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Time from US Food and Drug Administration approval to publication of data for cancer drugs: a comparison of first and subsequent approvals

Blood Cancer Journalvolume 7, Article number: 637 (2017) | Download Citation

In 1993, the Omnibus Budget Reconciliation Act required the Centers for Medicare and Medicaid Services (CMS) to pay for off-label cancer drugs if supported by one of the five compendia, which over time has come to include that of the National Comprehensive Cancer Network (NCCN)1. Estimates suggest that 30% of cancer drug use in the United States (US) is off-label, amounting to annual costs of nearly 5 billion dollars in 20102. Typically, these cancer drugs are initially approved for one indication, but once supported by a compendium; they may be used for other indications and be covered.

The quality of evidence cited in the compendia for off-label cancer drugs may not rise to the same level of evidence as FDA-approved drugs2. For this reason there is a theoretical incentive for companies to achieve FDA approval for one indication, and seek subsequent compendia inclusion for alternative uses. This may be preferable to seeking FDA approval for each and every indication. Since reimbursement for subsequent indications does not require formal FDA approval, there may be less incentive to pursue it.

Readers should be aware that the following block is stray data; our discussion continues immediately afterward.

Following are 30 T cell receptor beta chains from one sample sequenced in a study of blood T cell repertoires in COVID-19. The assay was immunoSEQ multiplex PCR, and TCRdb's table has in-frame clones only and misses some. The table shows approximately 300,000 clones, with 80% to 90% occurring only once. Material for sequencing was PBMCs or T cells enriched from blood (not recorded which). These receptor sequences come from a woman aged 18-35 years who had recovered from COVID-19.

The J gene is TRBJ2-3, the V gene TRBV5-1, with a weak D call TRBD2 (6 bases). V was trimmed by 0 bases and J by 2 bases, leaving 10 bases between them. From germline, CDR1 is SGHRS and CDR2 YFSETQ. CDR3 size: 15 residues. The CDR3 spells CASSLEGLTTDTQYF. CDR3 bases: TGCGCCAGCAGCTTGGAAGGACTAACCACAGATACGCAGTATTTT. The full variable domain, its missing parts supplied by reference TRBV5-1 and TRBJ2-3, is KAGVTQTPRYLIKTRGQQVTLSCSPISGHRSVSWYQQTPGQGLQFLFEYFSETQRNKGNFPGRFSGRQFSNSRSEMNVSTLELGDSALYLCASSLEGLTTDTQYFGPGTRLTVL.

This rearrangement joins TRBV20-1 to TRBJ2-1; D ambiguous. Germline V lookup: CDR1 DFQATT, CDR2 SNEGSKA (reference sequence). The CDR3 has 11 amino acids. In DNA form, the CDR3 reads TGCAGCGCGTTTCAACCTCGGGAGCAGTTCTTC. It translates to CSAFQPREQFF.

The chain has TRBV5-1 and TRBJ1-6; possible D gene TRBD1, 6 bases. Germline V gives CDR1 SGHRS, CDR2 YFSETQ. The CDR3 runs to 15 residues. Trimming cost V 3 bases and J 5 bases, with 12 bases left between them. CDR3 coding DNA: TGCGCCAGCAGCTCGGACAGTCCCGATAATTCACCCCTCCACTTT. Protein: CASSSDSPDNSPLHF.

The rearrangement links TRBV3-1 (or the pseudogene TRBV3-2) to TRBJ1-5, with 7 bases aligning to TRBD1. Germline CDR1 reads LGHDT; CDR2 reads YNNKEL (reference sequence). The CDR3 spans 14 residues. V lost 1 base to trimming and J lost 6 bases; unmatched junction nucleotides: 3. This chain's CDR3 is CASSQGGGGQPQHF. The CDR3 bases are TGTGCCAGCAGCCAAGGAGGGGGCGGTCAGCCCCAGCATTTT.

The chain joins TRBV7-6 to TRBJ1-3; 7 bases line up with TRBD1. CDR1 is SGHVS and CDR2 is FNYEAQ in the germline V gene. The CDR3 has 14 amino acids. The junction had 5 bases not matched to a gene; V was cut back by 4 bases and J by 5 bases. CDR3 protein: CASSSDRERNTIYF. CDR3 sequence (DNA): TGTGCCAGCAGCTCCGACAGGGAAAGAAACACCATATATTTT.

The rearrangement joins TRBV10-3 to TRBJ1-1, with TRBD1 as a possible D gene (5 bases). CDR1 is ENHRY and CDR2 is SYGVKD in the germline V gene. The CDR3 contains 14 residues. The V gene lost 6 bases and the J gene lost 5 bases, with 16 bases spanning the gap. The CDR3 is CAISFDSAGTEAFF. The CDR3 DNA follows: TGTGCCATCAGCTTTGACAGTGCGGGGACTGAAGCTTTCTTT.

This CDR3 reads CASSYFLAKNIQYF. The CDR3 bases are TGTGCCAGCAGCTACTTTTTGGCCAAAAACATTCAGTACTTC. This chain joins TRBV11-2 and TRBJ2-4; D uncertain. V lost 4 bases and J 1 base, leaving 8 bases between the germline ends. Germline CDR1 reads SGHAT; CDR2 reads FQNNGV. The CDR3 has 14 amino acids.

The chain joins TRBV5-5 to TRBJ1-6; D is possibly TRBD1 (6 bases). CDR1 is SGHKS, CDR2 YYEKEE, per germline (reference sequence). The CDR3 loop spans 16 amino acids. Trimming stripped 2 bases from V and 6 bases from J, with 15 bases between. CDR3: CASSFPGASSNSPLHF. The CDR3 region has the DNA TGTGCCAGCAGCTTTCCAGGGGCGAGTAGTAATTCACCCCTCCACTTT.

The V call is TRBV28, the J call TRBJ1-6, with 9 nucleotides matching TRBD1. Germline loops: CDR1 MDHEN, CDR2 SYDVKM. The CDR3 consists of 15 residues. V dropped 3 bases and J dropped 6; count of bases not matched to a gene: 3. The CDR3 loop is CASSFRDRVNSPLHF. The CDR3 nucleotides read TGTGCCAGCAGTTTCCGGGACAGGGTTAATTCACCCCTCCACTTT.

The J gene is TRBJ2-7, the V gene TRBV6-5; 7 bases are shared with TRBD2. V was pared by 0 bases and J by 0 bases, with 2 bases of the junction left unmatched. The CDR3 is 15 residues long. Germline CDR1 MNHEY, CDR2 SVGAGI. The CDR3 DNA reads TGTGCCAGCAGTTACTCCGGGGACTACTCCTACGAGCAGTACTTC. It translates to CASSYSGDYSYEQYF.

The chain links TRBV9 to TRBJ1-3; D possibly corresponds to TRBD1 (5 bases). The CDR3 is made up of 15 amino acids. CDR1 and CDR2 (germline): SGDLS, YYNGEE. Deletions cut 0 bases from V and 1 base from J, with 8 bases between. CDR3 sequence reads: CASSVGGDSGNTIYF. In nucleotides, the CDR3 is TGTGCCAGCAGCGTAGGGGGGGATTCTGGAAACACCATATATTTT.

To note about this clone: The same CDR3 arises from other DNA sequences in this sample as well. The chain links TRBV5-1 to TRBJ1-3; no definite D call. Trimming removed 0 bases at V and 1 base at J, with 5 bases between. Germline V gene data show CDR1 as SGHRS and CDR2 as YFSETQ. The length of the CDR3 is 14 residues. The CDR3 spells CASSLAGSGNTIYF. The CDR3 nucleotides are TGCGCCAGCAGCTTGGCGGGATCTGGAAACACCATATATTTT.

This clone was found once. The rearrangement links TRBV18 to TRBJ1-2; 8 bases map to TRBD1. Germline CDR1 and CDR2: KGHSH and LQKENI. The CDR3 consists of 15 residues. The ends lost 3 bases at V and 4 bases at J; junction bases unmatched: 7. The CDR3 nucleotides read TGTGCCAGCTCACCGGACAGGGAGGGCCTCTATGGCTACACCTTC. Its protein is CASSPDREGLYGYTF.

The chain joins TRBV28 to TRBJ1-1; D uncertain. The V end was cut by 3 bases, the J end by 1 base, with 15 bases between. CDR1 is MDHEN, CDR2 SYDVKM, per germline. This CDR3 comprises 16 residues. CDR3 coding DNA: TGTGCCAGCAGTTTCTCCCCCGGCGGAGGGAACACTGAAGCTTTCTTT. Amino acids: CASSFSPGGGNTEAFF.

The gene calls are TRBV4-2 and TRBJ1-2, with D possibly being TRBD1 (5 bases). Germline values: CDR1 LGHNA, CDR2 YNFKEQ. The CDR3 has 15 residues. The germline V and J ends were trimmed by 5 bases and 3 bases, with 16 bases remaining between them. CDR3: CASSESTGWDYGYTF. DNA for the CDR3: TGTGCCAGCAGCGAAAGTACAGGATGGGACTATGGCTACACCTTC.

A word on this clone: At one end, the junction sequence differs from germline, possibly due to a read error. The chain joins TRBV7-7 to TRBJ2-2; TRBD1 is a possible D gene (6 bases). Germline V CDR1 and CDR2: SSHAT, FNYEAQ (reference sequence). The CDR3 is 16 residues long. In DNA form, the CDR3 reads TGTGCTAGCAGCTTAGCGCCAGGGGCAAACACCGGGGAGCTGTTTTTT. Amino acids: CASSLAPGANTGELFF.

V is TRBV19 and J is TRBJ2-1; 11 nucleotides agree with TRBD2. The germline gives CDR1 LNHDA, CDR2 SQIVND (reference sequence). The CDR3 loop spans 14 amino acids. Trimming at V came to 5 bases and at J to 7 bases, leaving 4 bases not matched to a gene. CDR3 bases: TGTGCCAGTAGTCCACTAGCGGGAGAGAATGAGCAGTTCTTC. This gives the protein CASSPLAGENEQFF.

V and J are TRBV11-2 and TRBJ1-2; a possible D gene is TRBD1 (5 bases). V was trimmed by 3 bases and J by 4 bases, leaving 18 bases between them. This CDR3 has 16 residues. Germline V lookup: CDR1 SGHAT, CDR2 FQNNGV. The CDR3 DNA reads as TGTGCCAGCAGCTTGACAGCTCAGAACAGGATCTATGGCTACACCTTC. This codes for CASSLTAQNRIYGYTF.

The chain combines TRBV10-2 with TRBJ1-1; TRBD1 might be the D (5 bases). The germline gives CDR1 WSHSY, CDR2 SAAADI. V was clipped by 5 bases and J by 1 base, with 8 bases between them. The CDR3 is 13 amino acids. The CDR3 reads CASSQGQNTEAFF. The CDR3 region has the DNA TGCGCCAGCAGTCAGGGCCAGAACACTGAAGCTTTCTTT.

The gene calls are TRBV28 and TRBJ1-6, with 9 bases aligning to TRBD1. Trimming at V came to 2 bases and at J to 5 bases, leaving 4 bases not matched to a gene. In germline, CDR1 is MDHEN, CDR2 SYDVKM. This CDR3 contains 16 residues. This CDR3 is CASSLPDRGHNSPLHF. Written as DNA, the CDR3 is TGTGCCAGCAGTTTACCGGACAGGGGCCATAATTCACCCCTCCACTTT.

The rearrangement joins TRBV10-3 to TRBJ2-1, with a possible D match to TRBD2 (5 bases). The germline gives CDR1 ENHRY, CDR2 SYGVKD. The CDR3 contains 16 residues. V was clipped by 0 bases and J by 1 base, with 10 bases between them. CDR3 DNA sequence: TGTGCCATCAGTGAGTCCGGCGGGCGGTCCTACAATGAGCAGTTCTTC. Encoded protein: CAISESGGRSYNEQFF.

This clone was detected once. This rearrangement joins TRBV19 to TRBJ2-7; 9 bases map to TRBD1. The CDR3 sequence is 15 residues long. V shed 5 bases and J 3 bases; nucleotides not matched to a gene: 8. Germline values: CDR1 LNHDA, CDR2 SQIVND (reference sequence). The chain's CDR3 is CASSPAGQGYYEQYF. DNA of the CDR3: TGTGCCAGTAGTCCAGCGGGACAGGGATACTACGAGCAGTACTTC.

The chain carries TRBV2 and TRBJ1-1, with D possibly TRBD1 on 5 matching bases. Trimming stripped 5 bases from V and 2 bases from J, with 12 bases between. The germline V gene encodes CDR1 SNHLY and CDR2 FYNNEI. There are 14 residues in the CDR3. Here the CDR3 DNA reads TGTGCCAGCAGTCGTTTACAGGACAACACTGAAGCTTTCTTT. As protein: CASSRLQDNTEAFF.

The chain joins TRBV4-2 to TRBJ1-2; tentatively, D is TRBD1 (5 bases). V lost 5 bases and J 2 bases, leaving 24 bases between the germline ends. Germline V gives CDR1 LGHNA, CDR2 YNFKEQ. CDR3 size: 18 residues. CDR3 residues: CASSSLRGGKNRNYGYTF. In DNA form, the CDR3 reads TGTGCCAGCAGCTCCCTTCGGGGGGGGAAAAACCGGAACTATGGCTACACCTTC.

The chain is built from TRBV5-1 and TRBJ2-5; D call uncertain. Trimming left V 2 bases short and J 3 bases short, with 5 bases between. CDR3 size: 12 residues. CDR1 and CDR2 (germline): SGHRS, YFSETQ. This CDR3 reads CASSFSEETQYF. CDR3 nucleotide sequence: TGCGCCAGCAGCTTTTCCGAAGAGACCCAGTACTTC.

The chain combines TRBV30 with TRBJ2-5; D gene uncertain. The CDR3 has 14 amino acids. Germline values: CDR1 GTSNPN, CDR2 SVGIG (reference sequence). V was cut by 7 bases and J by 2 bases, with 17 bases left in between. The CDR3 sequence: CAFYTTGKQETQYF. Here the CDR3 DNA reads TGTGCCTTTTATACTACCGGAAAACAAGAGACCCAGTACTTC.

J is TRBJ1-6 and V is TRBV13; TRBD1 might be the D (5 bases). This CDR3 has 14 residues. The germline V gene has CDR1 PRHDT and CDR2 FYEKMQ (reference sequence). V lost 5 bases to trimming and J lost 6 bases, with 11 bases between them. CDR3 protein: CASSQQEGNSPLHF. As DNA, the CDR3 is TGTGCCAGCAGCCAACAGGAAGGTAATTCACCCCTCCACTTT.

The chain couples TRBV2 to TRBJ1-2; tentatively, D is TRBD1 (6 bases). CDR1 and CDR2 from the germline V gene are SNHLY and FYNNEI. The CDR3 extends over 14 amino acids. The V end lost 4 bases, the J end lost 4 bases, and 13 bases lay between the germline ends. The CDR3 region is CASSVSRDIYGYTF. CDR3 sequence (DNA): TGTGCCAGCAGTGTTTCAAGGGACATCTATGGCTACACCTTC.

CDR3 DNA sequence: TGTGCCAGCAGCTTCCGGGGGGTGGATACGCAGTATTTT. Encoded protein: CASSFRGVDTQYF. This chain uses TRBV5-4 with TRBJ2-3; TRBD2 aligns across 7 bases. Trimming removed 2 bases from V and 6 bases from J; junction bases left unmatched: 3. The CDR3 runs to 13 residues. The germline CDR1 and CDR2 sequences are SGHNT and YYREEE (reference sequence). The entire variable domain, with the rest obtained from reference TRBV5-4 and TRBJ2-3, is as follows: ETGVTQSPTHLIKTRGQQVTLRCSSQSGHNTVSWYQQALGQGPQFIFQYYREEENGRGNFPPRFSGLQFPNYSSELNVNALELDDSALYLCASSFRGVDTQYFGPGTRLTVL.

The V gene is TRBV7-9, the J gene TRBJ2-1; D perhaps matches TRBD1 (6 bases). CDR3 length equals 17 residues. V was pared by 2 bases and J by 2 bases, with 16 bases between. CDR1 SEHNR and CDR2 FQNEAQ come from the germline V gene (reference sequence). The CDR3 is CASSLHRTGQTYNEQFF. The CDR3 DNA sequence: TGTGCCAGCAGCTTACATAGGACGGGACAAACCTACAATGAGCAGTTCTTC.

Given that formal US Food and Drug Administration approval has not been required for the reimbursement for off-label uses, we hypothesized that there may be less incentive for companies to see seek subsequent approvals, a higher regulatory hurdle than compendia inclusion. We therefore sought to compare the time from study publication in the peer review literature to approval between first and subsequent approvals in order to assess for this difference. If there were less incentive to seek subsequent approvals, the average time from publication (used for compendia inclusion) to approval would be longer.

To do this, we ascertained all US FDA hematology and oncology anti-cancer drug approvals from the FDA website: from 2010 to 2014. We excluded approvals that were solely changes in drug formulation; conversion of accelerated to traditional approval, as well as rare indications infrequently encountered in clinical oncology (e.g., everolimus for tuberous sclerosis with subependymal giant cell astrocytoma).

Marketing authorization was noted to be the first or subsequent approval. For each approval, we reviewed drug label citations referenced for efficacy data. In order to ascertain the date of publication, we searched Google Scholar and Medline to identify the peer review publications that reported the efficacy data referenced in the drug approval, using combination of search terms, involving the disease, indication and drug name.